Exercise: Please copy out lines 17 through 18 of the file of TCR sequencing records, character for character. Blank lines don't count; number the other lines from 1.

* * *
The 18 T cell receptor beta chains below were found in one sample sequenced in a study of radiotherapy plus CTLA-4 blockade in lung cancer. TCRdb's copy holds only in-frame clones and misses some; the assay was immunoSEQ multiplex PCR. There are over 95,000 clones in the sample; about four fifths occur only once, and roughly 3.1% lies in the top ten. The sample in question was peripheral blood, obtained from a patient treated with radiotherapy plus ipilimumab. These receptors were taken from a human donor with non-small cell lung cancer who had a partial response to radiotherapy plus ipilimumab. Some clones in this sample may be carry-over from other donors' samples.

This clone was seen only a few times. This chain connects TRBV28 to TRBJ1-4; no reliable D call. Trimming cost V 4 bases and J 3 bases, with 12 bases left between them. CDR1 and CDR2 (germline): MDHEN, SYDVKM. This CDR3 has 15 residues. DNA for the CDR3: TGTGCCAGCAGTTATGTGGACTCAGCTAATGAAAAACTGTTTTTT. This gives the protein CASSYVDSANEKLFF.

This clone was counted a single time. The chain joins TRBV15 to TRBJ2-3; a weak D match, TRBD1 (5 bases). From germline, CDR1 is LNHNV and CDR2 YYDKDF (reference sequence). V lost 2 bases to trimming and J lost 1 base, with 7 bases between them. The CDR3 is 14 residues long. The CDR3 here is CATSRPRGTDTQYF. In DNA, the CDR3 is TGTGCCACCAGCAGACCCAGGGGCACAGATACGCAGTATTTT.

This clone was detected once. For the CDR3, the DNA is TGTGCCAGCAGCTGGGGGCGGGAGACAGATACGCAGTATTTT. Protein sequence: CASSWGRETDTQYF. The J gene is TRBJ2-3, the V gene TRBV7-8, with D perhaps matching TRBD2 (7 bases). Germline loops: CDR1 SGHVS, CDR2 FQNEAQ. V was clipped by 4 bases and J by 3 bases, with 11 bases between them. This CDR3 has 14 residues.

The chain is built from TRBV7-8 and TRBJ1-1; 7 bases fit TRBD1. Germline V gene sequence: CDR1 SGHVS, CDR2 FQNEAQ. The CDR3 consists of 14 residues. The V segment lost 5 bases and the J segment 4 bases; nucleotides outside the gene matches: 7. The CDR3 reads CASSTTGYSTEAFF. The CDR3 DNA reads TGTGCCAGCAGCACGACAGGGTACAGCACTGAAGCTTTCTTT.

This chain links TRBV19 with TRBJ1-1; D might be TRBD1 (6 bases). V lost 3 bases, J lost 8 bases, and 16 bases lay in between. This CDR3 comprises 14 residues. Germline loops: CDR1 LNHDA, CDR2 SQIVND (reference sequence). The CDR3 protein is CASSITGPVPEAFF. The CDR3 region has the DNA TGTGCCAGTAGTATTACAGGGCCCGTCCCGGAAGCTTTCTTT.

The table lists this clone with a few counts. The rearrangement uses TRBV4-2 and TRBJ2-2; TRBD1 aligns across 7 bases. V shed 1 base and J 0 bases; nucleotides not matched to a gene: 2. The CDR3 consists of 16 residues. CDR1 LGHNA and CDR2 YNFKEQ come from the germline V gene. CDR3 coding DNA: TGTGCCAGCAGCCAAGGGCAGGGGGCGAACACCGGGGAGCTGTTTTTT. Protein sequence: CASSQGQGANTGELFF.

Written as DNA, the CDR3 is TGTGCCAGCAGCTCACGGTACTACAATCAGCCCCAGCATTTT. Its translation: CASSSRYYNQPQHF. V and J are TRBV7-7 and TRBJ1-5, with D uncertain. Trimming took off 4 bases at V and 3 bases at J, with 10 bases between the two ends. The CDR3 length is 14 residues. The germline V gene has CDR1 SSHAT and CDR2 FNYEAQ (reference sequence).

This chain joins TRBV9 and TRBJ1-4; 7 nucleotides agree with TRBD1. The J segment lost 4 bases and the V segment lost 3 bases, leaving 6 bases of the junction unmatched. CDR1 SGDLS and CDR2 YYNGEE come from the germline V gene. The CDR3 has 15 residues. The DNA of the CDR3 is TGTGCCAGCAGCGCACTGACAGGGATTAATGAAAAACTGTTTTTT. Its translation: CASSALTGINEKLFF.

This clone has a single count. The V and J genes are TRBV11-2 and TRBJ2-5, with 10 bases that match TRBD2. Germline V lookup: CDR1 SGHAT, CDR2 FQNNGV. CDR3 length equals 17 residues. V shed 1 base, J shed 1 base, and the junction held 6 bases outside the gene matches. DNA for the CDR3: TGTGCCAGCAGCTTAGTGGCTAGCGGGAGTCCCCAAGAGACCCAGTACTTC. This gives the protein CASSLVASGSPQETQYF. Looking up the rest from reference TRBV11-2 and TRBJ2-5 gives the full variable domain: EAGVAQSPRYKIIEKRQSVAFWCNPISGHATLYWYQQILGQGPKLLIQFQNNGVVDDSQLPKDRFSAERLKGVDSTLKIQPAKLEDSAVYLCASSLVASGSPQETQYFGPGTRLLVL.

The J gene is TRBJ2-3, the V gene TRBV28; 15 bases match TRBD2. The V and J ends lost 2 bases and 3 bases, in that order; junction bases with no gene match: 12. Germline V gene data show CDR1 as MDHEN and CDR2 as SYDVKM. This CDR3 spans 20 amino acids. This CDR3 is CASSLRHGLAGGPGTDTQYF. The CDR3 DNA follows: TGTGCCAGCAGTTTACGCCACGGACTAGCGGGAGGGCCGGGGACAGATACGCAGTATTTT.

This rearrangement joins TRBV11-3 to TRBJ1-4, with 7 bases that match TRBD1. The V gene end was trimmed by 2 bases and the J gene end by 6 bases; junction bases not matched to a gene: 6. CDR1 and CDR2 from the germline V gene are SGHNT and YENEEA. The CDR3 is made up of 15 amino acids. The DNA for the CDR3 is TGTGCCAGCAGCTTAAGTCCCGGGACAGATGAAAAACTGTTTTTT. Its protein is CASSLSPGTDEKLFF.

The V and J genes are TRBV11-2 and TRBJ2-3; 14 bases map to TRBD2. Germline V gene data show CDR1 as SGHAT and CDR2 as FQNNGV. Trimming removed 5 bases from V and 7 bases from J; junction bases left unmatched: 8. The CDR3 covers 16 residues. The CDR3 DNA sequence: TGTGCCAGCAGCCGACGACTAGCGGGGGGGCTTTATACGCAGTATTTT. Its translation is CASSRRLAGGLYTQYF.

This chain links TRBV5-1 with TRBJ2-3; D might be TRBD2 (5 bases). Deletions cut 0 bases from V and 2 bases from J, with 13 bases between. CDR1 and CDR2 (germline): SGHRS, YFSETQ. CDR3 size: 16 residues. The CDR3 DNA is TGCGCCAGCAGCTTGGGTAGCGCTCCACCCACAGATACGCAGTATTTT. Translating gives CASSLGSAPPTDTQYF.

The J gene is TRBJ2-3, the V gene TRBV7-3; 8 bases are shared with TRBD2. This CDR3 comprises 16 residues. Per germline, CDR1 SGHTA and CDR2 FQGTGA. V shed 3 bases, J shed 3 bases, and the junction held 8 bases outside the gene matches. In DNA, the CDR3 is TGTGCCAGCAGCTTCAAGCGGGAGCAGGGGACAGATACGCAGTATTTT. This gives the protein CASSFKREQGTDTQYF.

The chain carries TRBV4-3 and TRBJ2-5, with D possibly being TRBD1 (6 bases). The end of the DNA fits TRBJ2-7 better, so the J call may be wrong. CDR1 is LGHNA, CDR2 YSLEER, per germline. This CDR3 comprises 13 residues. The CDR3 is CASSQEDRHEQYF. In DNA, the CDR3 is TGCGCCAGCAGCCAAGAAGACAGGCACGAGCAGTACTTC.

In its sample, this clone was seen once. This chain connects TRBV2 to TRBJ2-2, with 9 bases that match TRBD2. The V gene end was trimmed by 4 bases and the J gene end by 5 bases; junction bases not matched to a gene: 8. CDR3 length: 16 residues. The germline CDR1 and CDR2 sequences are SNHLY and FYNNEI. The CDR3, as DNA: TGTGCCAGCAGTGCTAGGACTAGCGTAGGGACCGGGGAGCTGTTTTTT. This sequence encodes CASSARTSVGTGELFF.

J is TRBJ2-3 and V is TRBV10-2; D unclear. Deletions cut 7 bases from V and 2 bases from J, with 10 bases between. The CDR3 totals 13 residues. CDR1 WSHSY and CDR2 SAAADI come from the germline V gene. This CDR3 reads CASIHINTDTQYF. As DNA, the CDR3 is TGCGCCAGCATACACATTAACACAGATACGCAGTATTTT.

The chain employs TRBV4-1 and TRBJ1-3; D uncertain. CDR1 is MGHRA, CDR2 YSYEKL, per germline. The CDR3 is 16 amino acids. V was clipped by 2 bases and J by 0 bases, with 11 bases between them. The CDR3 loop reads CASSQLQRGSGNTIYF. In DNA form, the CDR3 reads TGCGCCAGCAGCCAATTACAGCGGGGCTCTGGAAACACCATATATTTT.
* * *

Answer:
In its sample, this clone was seen once. This chain connects TRBV2 to TRBJ2-2, with 9 bases that match TRBD2. The V gene end was trimmed by 4 bases and the J gene end by 5 bases; junction bases not matched to a gene: 8. CDR3 length: 16 residues. The germline CDR1 and CDR2 sequences are SNHLY and FYNNEI. The CDR3, as DNA: TGTGCCAGCAGTGCTAGGACTAGCGTAGGGACCGGGGAGCTGTTTTTT. This sequence encodes CASSARTSVGTGELFF.

J is TRBJ2-3 and V is TRBV10-2; D unclear. Deletions cut 7 bases from V and 2 bases from J, with 10 bases between. The CDR3 totals 13 residues. CDR1 WSHSY and CDR2 SAAADI come from the germline V gene. This CDR3 reads CASIHINTDTQYF. As DNA, the CDR3 is TGCGCCAGCATACACATTAACACAGATACGCAGTATTTT.